There’s a “chicken-or-the-egg” question about pollinators – do pollinators adapt to the flowers they visit, or do flowers adapt to their pollinators? Yes, pollinators do visit flowers that are a good fit for their various feeding apparatuses, but in an effort to extract nectar from tricky places, insects adapt and specialize https://www.youtube.com/watch?v=SZhRuo1CPq8.
Despite the popularity of wild orchids and all of the time that is spent looking at and photographing them, the pollinators for many species aren’t known. Some of our native orchids produce pollen but no nectar, and newly-emerged, “naïve bumble bees” are listed as pollinators for several of these. “Naïve” because they are attracted by scent or color to a nectar-less flower, and as they look (unsuccessfully) for a food reward, they inadvertently pick up masses of pollen. After getting the same results at a few more flowers they wise up and (no longer naïve) look for nectar elsewhere. In the meantime, some flowers get pollinated.
The “upper lip” of the Calopogon/Grass pink orchid has filaments on it that look like they might carry some pollen (a “pseudopollen lure”). When a naïve bee lands on it, the bee’s weight causes the structure to bend forward, planting the bee on its back on the pollen-producing structure. Mission accomplished – until the bee stops playing. Darwin wrote a book about the ways that orchids trick insects into visiting them.
Insect-flower relationships are a gigantic topic. Here are just a few of the intricate ways that plants and insects interact:
The BugLady mentioned recently that bumble bees can sense when a flower’s pollen has been raided by another insect. This research shows that at least one of the evening primroses can sense the bee and produce sweeter nectar when pollinators are near. If the whole article is TMI, then you can get the gist of it from the abstract. https://onlinelibrary.wiley.com/doi/10.1111/ele.13331?fbclid=IwAR23dBgR01xIOEyywLxgh0pGbXl5q59iNquJq3jhnpTYJjPzINXS17enHjk.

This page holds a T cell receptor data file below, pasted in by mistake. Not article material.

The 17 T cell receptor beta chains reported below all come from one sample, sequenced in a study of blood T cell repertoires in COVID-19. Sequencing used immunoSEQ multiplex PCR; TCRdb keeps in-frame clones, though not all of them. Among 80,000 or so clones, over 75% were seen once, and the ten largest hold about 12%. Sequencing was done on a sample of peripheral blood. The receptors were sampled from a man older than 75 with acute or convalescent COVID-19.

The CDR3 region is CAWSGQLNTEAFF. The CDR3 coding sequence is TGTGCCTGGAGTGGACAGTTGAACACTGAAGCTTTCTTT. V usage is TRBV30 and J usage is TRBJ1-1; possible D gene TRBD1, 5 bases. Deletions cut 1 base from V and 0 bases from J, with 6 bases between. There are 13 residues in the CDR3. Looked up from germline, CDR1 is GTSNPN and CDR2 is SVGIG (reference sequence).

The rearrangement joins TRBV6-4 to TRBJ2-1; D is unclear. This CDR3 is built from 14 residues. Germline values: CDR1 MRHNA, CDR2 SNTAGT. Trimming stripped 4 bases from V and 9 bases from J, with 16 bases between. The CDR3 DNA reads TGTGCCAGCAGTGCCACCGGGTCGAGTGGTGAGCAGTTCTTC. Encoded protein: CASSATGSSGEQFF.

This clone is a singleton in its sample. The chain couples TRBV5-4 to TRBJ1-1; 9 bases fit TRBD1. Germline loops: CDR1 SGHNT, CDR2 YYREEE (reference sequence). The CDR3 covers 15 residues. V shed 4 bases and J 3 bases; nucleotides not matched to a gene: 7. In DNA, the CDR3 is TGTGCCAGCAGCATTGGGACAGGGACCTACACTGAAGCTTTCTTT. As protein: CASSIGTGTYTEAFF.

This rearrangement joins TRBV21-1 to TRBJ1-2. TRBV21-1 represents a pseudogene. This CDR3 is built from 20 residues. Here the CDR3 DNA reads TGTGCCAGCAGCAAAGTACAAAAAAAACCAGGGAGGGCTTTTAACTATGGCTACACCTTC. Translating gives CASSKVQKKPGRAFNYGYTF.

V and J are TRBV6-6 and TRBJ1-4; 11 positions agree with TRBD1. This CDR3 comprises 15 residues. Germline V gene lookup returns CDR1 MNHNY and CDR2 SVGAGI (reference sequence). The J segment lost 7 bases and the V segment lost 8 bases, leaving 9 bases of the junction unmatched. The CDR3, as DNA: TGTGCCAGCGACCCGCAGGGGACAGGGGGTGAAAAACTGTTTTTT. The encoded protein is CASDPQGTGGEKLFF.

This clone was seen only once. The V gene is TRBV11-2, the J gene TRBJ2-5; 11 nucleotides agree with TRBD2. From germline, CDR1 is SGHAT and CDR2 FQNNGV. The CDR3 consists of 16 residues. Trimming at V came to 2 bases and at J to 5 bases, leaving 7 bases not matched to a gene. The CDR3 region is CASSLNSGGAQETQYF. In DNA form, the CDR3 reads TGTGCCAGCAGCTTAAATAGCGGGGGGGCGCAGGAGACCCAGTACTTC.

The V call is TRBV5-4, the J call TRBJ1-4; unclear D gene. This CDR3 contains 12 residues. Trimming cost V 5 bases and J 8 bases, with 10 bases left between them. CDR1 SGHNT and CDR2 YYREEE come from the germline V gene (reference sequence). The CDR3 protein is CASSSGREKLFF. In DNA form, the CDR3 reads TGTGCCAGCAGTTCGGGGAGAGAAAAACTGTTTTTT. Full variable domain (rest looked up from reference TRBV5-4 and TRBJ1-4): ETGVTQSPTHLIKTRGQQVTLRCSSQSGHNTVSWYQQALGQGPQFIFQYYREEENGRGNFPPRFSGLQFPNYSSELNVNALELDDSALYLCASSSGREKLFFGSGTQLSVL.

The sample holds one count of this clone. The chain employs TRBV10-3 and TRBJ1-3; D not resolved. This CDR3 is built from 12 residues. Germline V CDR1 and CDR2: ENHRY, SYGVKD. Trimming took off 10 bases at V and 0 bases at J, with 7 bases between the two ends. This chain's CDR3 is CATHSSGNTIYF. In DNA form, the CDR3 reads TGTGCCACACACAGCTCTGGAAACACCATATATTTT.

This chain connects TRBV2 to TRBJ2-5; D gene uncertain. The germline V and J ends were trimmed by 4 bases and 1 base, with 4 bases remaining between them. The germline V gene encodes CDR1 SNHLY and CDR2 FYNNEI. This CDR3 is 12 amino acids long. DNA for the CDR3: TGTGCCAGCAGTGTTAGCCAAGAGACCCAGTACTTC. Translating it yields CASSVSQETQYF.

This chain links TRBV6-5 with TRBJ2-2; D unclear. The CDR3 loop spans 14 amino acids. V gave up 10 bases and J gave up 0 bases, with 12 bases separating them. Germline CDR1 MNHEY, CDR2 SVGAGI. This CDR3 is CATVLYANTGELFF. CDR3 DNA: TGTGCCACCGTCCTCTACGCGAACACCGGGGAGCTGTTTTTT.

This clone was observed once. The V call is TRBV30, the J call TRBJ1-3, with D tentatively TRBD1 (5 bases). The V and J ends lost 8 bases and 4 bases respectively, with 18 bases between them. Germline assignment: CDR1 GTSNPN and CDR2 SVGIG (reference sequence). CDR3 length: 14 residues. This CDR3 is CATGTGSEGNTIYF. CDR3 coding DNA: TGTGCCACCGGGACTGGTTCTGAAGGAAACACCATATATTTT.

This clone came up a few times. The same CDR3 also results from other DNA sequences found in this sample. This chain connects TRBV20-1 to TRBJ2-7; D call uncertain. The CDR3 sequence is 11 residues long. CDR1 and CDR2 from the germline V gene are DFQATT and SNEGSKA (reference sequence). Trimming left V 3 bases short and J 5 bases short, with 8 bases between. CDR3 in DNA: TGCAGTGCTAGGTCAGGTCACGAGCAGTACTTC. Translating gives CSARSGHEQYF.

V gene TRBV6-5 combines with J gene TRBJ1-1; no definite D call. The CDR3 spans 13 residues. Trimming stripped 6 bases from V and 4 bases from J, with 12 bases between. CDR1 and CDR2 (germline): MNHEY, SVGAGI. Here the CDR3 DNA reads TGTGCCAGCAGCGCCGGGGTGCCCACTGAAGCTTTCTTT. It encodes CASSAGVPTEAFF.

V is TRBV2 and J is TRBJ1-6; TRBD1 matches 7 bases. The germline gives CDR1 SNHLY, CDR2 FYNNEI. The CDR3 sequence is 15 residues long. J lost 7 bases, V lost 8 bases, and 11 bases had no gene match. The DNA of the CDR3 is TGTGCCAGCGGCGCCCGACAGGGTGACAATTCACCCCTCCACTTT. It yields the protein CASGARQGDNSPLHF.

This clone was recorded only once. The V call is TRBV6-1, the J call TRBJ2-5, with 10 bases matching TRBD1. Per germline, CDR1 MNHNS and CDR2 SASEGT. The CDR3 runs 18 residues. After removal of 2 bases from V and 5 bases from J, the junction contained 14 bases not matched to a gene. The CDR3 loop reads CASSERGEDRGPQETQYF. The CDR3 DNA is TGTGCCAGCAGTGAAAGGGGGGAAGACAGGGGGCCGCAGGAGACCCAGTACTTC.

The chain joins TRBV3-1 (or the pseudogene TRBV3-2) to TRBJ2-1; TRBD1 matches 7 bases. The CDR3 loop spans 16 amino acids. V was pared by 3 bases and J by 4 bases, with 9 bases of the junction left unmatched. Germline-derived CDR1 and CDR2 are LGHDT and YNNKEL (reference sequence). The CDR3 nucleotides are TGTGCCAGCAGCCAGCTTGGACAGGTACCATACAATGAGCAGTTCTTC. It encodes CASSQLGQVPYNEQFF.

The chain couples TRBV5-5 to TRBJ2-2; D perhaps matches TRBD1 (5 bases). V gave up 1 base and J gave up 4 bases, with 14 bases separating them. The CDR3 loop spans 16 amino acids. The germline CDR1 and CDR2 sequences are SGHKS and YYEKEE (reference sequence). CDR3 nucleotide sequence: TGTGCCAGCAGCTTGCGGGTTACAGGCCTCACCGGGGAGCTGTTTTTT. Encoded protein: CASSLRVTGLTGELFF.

How do you avoid being harmed by a plant’s defensive chemicals? By being a plant, of course – or a chimera. https://www.smithsonianmag.com/smartnews-science/insect-has-plant-dna-its-genome-180977366/?utm_source=&utm_medium=&utm_campaign=&spMailingID=44717298&spUserID=ODg4Mzc3MzY0MTUyS0&spJobID=1962608328&spReportId=MTk2MjYwODMyOAS2
And a pretty unique, X-rated way that one orchid attracts beetles https://www.smithsonianmag.com/science-nature/extremely-rare-orchid-tricks-horny-beetles-carrying-its-pollen-180977332/?utm_source=smithsoniandaily&utm_medium=email&utm_campaign=20210325-daily-responsive&spMailingID=44689191&spUserID=ODg4Mzc3MzY0MTUyS0&spJobID=1962163522&spReportId=MTk2MjE2MzUyMgS2.
And finally (speaking of orchids), we all gotta eat. Pollinators make dandy prey, and smart predators hang around flowers. Here’s one of the best predators ever! https://www.sciencefriday.com/articles/unraveling-the-orchid-mantis-mystery/.
Go outside – look at insects and flowers!
Kate Redmond, The BugLady